Top 10 Test Prep Traps, Part II

Top 10 Test Prep Traps Part II

At GSP, we understand that the amount of information floating around in the world about how to prepare to take your test(s), which test(s) to prepare for, etc., can be overwhelming. Unfortunately, some of it is also terrible advice! Here are some of the most common test prep traps we see students and parents fall into. From wasting time and money to actually making your college applications less effective, these missteps can be easy to make. Fortunately, we’re here to answer your questions and point out some potential pitfalls!

In Part 1 of this post, we discussed when and how many times to take the test. Next, we’ll review some important considerations in choosing which test (ACT? SAT?) and setting a good goal score. Here are some common mistakes:

5. Not Having a Clear Goal Score

“I want a good score.”

“I just want to do better.”

“I want it to be as high as possible.”

If you don’t have a clear goal in mind, setting up a study plan, either by yourself or with a tutor, is nearly impossible. There’s a lot of strategy involved in determining what components of a score can be improved, and by how much, and in how much time, for each student. Your practice test score, the amount of time you have, and the colleges you’re considering can all help you (and us) come up with a clear target for your preparation efforts. Having that target really shapes what your preparation process will look like.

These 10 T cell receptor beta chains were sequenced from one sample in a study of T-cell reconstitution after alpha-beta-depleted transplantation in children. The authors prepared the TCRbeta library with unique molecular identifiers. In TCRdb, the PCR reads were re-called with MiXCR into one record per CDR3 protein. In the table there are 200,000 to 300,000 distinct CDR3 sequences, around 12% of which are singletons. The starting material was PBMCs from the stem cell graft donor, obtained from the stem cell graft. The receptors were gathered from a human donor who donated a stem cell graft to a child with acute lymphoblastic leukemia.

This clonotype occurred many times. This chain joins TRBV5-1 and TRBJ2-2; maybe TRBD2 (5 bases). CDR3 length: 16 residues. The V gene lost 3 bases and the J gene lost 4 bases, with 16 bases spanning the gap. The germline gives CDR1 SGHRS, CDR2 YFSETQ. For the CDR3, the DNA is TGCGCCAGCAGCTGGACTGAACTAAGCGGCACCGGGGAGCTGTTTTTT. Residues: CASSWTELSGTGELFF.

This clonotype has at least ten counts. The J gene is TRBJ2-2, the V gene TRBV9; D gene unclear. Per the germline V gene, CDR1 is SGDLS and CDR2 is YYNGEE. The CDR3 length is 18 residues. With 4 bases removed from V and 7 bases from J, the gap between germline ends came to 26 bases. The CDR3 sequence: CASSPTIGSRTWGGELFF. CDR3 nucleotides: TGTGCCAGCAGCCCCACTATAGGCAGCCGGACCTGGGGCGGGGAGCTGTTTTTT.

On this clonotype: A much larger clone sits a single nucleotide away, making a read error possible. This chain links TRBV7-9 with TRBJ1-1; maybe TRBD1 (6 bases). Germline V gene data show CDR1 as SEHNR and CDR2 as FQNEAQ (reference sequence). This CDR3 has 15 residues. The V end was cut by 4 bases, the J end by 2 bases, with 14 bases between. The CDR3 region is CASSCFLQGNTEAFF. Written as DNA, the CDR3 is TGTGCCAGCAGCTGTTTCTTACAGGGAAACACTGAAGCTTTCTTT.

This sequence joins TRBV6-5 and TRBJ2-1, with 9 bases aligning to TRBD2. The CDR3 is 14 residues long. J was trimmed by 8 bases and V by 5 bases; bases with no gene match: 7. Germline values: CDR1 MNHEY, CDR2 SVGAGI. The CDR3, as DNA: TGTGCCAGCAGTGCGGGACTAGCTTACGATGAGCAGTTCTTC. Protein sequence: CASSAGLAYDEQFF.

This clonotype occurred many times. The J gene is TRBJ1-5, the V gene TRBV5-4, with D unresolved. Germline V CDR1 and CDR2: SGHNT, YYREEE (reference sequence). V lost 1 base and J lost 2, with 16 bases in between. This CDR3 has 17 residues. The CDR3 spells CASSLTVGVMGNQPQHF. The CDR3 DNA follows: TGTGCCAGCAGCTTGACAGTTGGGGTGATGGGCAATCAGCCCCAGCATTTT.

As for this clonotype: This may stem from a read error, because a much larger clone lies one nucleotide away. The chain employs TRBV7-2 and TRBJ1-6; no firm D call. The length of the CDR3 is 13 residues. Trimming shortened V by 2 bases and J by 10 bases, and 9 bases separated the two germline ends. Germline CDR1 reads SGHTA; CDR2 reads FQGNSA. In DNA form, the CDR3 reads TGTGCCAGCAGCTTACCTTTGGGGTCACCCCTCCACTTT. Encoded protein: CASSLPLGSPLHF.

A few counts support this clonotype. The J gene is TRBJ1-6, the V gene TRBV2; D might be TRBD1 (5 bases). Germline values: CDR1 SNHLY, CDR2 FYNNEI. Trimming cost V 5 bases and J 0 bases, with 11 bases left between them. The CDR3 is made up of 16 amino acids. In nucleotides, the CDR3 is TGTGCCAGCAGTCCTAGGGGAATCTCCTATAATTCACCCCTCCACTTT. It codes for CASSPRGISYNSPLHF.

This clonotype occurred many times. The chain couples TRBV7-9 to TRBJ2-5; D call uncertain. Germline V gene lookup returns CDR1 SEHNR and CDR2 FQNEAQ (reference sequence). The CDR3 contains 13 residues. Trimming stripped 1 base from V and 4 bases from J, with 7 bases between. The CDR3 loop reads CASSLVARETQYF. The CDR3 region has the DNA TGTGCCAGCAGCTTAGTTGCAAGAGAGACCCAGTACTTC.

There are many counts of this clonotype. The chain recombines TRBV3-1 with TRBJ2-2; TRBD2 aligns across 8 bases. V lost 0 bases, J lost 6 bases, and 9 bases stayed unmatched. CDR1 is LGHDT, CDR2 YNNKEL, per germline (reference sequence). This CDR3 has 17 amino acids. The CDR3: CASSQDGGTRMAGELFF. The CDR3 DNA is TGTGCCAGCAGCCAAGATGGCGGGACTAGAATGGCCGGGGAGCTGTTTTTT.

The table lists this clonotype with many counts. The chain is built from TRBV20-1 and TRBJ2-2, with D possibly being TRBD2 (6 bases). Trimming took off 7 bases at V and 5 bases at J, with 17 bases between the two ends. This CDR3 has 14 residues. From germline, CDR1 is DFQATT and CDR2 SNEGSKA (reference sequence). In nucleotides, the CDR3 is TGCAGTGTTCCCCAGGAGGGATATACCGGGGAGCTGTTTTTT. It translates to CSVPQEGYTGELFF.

What to do instead: Do your research, take a practice test, research the score ranges for the colleges you’re considering.

6. Not Having a Realistic Goal Score

Setting a goal is important, but setting a realistic goal is also critical. A lot of students know (of) someone who got a 35 or a 36 (2350-2400 for the SAT folks) and think, “If they can do it, so can I!”

They think if they just work hard enough they can turn an 18 in to a 36. No problem! Right?

How many students from the class of 2013 got a 36? 0.06%.

So you think, OK, I don’t need a 36. How about a 32? Only 2% of students get a 32 or above.

It’s important to realize that most people don’t break 30 on the ACT. That doesn’t mean that they didn’t work hard, or that they’re not intelligent, or that they won’t get into a great college, or do well once they get to college.

The ACT is intended to be difficult. Studying, practicing, and working with a great tutor can all boost your score, but it’s also important to weigh that studying and practicing against all of the other things that will help you get into college and just generally have a decent life.

You know, like homework. And activities. And sleep.

What to do instead: Look at the colleges on your list, your practice test scores, and talk with a tutor or someone else who can help you come up with a good plan. The amount your score can increase depends a lot on your starting point, which aspects of the test are easier or harder for you, and the amount of time and energy you’re willing or able to dedicate to preparing.